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Bassist Juan Carlos Formell dies after a heart attack onstage. He was 59

A MARTÍNEZ, HOST:

Cuban singer-songwriter Juan Carlos Formell of Los Van Van has passed away. The band was among the most influential from post-Revolution Cuba, and Formell was a musical force of nature. Here's NPR's Jasmine Garsd.

JASMINE GARSD, BYLINE: Juan Carlos Formell was born in Havana into music royalty. His grandfather, Francisco Formell, was a conductor of the Havana Philharmonic. In 1969, his father, Juan Formell, co-founded the iconic Afro-Cuban band Los Van Van.

(SOUNDBITE OF SONG, "POR ENCIMA DEL NIVEL")

LOS VAN VAN: (Singing in Spanish).

GARSD: But the younger Formell very much forged his own path. He studied and played with some of the greats of Cuban music but felt stifled by the regime's control of the music industry, so he defected in 1993. While on tour in Mexico, he crossed the border, eventually moving to New York. His debut solo album, "Songs From A Little Blue House," was nominated for a Grammy in 2000. He released four more solo albums after that.

(SOUNDBITE OF SONG, "YANBANDO")

JUAN CARLOS FORMELL: (Singing in Spanish).

GARSD: It wasn't until 2014, when his father passed away, that Formell agreed to become the bassist for Los Van Van. The band excelled at building on Afro-Cuban music with rock, disco and hip-hop.

(SOUNDBITE OF SONG, "EL BUEY CANSAO (FEAT. TELMARY)")

LOS VAN VAN: (Singing in Spanish).

GARSD: NYU Professor Carlos Chirinos says this is what made Los Van Van so special since their inception, the mix of tradition with new styles.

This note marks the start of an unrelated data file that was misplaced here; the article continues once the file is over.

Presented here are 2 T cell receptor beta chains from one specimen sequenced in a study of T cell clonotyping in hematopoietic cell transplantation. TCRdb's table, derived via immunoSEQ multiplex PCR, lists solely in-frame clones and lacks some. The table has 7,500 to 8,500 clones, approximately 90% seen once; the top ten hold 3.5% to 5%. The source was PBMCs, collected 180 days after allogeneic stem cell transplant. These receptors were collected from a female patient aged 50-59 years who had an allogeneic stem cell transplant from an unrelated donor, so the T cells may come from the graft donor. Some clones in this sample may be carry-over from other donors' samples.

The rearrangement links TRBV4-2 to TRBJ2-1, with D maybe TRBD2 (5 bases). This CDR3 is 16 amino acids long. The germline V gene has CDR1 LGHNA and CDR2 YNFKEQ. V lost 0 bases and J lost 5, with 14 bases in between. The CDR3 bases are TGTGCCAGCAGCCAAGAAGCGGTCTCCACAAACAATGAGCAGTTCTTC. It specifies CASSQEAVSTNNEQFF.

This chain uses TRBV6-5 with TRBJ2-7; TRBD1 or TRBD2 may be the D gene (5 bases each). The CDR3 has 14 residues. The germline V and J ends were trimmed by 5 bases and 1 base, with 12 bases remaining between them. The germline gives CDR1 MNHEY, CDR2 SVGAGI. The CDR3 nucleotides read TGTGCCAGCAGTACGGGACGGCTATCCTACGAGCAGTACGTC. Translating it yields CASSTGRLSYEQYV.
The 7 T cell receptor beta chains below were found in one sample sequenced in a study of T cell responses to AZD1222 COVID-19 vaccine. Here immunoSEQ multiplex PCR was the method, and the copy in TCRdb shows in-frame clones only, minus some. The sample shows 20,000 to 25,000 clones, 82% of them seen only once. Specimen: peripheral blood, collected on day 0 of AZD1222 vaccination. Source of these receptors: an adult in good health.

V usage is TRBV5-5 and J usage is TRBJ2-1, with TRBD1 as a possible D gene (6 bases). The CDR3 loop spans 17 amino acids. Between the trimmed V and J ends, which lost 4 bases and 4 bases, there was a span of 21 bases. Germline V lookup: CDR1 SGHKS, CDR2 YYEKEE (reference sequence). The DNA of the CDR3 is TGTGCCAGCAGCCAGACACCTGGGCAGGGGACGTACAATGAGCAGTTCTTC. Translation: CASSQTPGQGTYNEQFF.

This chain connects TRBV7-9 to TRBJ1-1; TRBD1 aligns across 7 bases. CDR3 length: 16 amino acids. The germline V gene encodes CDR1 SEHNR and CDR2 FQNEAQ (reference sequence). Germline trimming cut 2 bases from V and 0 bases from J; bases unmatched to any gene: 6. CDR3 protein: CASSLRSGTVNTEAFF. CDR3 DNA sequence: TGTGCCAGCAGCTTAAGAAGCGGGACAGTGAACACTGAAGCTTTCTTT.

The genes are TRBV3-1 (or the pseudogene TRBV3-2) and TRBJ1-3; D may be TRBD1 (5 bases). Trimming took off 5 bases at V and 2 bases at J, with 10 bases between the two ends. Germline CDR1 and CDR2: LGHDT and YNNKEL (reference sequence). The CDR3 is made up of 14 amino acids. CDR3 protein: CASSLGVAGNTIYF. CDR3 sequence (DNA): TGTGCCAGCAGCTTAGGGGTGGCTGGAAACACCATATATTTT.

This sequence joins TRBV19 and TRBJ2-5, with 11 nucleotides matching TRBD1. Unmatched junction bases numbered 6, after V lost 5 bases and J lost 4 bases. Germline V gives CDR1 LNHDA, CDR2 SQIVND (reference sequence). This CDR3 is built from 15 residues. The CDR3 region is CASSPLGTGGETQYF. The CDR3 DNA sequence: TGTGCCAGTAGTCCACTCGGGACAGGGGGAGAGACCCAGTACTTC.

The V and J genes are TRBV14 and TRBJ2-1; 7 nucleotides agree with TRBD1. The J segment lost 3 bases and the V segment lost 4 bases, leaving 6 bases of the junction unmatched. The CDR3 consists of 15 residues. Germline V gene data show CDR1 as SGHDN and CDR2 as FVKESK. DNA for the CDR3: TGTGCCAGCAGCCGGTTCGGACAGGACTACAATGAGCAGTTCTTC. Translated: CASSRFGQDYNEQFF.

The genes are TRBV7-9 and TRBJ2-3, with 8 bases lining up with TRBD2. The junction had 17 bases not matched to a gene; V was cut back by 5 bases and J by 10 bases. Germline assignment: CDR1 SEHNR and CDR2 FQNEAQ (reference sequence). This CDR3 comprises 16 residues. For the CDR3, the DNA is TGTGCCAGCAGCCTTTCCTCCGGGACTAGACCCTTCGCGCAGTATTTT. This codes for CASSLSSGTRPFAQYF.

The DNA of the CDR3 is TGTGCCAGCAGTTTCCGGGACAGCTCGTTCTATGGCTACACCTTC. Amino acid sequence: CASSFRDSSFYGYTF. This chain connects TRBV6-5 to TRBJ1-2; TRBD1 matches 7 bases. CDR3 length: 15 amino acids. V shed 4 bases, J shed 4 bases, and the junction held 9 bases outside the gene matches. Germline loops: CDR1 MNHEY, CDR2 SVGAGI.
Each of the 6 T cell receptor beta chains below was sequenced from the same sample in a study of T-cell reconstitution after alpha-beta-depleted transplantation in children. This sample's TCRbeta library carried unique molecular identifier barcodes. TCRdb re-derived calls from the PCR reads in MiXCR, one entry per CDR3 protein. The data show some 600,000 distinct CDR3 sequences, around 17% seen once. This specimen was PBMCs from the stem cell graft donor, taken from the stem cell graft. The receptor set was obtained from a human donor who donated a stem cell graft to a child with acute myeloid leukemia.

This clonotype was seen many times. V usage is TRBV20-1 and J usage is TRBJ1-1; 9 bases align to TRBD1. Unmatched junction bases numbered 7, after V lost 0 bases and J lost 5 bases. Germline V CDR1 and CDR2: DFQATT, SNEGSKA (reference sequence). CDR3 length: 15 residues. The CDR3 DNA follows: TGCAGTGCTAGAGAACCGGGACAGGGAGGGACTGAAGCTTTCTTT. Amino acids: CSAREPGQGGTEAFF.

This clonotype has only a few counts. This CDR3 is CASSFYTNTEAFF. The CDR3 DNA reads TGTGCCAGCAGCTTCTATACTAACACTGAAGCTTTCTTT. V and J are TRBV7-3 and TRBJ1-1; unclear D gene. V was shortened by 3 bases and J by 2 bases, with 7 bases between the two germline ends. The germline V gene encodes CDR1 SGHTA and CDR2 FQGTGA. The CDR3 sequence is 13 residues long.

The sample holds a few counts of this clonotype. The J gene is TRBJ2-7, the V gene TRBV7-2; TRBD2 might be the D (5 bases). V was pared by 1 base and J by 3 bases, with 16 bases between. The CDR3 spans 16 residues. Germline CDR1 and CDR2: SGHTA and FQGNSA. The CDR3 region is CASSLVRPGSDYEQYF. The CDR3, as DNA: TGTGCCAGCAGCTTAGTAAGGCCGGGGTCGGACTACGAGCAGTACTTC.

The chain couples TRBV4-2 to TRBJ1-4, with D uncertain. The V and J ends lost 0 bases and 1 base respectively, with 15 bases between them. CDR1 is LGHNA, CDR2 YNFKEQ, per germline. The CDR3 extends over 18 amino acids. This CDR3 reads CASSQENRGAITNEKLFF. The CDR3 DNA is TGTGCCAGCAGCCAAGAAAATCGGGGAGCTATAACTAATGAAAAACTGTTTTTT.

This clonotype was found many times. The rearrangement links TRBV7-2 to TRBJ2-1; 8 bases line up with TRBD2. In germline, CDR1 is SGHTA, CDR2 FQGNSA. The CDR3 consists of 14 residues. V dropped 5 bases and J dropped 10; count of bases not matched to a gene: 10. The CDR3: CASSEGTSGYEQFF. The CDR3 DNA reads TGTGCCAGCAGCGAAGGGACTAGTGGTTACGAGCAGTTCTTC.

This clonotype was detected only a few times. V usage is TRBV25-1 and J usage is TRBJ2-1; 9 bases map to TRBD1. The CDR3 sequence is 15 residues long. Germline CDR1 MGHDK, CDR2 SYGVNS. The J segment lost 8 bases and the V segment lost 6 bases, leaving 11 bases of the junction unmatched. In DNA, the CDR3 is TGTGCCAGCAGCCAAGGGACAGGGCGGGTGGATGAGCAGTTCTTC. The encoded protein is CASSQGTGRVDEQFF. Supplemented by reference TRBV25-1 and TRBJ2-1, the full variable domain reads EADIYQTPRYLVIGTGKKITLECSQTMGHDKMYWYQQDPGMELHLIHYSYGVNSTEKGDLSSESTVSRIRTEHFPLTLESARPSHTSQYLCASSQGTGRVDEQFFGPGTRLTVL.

CARLOS CHIRINOS: Los Van Van took the popular music sound of rock and pop, kind of mixed it with the traditional charanga format that was originally just violins and flute.

GARSD: Their last album was a family affair. His brother, Samuel, plays drums, and sister Vanessa is a vocalist. Formell was performing in the Bronx last Friday when he stepped away from his bass. He was having a fatal heart attack. He was 59 years old.

Jasmine Garsd, NPR News, New York.

(SOUNDBITE OF ROBERTO FONSECA'S "EL SONADOR ESTA CANSADO") Transcript provided by NPR, Copyright NPR.

Jasmine Garsd is an Argentine-American journalist living in New York. She is currently NPR's Criminal Justice correspondent and the host of The Last Cup. She started her career as the co-host of Alt.Latino, an NPR show about Latin music. Throughout her reporting career she's focused extensively on women's issues and immigrant communities in America. She's currently writing a book of stories about women she's met throughout her travels.